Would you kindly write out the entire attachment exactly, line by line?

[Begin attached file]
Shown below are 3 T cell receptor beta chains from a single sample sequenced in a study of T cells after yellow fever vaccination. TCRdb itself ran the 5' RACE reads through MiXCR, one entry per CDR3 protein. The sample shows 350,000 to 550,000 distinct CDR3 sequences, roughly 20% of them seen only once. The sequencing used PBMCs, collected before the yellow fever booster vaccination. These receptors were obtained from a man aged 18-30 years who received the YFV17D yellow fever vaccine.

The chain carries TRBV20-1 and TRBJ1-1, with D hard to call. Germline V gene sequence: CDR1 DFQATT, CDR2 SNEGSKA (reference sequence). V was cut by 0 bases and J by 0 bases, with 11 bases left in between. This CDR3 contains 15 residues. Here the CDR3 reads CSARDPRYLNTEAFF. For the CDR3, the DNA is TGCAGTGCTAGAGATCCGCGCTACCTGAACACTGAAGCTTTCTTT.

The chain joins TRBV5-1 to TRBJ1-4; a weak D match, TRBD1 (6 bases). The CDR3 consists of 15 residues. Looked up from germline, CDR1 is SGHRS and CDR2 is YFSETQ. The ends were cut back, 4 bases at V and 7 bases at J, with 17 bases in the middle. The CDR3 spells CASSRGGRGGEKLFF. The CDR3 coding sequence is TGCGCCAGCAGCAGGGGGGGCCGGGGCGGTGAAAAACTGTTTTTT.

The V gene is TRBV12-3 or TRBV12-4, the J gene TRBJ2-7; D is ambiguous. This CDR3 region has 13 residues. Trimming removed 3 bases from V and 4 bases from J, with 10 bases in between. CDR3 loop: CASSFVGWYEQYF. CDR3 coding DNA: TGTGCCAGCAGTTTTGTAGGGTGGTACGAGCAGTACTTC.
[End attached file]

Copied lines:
Shown below are 3 T cell receptor beta chains from a single sample sequenced in a study of T cells after yellow fever vaccination. TCRdb itself ran the 5' RACE reads through MiXCR, one entry per CDR3 protein. The sample shows 350,000 to 550,000 distinct CDR3 sequences, roughly 20% of them seen only once. The sequencing used PBMCs, collected before the yellow fever booster vaccination. These receptors were obtained from a man aged 18-30 years who received the YFV17D yellow fever vaccine.

The chain carries TRBV20-1 and TRBJ1-1, with D hard to call. Germline V gene sequence: CDR1 DFQATT, CDR2 SNEGSKA (reference sequence). V was cut by 0 bases and J by 0 bases, with 11 bases left in between. This CDR3 contains 15 residues. Here the CDR3 reads CSARDPRYLNTEAFF. For the CDR3, the DNA is TGCAGTGCTAGAGATCCGCGCTACCTGAACACTGAAGCTTTCTTT.

The chain joins TRBV5-1 to TRBJ1-4; a weak D match, TRBD1 (6 bases). The CDR3 consists of 15 residues. Looked up from germline, CDR1 is SGHRS and CDR2 is YFSETQ. The ends were cut back, 4 bases at V and 7 bases at J, with 17 bases in the middle. The CDR3 spells CASSRGGRGGEKLFF. The CDR3 coding sequence is TGCGCCAGCAGCAGGGGGGGCCGGGGCGGTGAAAAACTGTTTTTT.

The V gene is TRBV12-3 or TRBV12-4, the J gene TRBJ2-7; D is ambiguous. This CDR3 region has 13 residues. Trimming removed 3 bases from V and 4 bases from J, with 10 bases in between. CDR3 loop: CASSFVGWYEQYF. CDR3 coding DNA: TGTGCCAGCAGTTTTGTAGGGTGGTACGAGCAGTACTTC.